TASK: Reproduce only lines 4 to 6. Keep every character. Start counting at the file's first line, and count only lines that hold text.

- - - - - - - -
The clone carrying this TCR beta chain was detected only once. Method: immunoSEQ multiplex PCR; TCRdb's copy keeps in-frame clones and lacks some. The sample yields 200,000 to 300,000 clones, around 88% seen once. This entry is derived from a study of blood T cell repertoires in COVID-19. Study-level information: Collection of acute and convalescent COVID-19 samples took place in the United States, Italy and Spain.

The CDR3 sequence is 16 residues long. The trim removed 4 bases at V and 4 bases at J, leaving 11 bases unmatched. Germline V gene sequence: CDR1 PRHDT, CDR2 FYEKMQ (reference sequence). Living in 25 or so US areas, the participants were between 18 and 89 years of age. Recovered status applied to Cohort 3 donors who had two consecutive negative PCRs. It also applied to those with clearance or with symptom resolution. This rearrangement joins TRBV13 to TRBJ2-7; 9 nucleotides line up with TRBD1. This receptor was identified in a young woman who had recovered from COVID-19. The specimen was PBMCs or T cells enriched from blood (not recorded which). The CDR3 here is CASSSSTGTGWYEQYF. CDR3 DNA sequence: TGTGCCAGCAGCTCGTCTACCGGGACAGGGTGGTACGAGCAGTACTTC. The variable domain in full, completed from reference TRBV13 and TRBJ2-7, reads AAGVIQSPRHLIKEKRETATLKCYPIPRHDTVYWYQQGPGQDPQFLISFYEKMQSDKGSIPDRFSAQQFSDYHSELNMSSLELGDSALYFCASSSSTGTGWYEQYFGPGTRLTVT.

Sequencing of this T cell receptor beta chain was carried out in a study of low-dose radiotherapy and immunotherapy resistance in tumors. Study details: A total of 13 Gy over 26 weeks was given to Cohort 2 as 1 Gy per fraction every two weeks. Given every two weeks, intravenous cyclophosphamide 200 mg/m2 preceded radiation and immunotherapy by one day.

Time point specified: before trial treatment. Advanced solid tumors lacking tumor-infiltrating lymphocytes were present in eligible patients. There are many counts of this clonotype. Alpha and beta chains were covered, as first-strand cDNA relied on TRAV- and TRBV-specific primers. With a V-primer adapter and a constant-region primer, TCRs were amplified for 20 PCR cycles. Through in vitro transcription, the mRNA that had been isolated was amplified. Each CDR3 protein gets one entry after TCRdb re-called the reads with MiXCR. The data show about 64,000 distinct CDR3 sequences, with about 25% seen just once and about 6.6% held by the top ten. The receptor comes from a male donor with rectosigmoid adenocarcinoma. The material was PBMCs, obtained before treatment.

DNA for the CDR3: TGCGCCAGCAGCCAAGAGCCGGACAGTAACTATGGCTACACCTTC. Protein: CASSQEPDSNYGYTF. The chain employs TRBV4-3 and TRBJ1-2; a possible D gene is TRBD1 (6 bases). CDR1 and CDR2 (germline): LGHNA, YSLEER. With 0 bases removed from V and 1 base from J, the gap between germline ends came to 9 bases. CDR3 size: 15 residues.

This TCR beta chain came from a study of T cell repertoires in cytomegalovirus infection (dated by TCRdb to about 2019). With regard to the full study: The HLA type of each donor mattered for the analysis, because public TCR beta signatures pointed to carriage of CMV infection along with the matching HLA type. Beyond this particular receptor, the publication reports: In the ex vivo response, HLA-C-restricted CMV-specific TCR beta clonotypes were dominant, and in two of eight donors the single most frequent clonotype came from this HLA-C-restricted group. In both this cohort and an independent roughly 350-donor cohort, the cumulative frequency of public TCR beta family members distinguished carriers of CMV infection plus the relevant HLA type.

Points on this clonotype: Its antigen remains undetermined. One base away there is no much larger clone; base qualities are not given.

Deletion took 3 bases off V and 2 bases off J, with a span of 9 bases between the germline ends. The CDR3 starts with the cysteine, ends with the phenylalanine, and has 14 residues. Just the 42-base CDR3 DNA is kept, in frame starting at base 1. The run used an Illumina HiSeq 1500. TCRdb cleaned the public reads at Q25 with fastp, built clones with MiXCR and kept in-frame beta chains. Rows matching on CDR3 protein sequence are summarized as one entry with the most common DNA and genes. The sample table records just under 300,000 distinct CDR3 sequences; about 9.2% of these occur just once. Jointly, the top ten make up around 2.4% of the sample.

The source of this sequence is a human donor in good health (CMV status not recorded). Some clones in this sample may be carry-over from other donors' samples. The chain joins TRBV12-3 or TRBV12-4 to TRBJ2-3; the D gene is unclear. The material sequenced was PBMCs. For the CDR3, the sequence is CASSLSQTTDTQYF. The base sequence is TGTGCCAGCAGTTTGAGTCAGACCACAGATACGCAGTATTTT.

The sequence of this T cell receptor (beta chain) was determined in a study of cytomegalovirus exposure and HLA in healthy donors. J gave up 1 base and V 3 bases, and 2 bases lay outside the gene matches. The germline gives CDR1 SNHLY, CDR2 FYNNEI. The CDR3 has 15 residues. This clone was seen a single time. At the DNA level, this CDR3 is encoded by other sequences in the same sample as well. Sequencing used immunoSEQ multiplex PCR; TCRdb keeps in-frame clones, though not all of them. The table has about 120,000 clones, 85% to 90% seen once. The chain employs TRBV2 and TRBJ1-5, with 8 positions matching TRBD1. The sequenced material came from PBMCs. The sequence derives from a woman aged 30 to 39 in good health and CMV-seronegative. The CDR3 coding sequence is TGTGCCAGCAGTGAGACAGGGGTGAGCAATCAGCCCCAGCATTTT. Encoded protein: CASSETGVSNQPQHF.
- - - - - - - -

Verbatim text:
Time point specified: before trial treatment. Advanced solid tumors lacking tumor-infiltrating lymphocytes were present in eligible patients. There are many counts of this clonotype. Alpha and beta chains were covered, as first-strand cDNA relied on TRAV- and TRBV-specific primers. With a V-primer adapter and a constant-region primer, TCRs were amplified for 20 PCR cycles. Through in vitro transcription, the mRNA that had been isolated was amplified. Each CDR3 protein gets one entry after TCRdb re-called the reads with MiXCR. The data show about 64,000 distinct CDR3 sequences, with about 25% seen just once and about 6.6% held by the top ten. The receptor comes from a male donor with rectosigmoid adenocarcinoma. The material was PBMCs, obtained before treatment.

DNA for the CDR3: TGCGCCAGCAGCCAAGAGCCGGACAGTAACTATGGCTACACCTTC. Protein: CASSQEPDSNYGYTF. The chain employs TRBV4-3 and TRBJ1-2; a possible D gene is TRBD1 (6 bases). CDR1 and CDR2 (germline): LGHNA, YSLEER. With 0 bases removed from V and 1 base from J, the gap between germline ends came to 9 bases. CDR3 size: 15 residues.

This TCR beta chain came from a study of T cell repertoires in cytomegalovirus infection (dated by TCRdb to about 2019). With regard to the full study: The HLA type of each donor mattered for the analysis, because public TCR beta signatures pointed to carriage of CMV infection along with the matching HLA type. Beyond this particular receptor, the publication reports: In the ex vivo response, HLA-C-restricted CMV-specific TCR beta clonotypes were dominant, and in two of eight donors the single most frequent clonotype came from this HLA-C-restricted group. In both this cohort and an independent roughly 350-donor cohort, the cumulative frequency of public TCR beta family members distinguished carriers of CMV infection plus the relevant HLA type.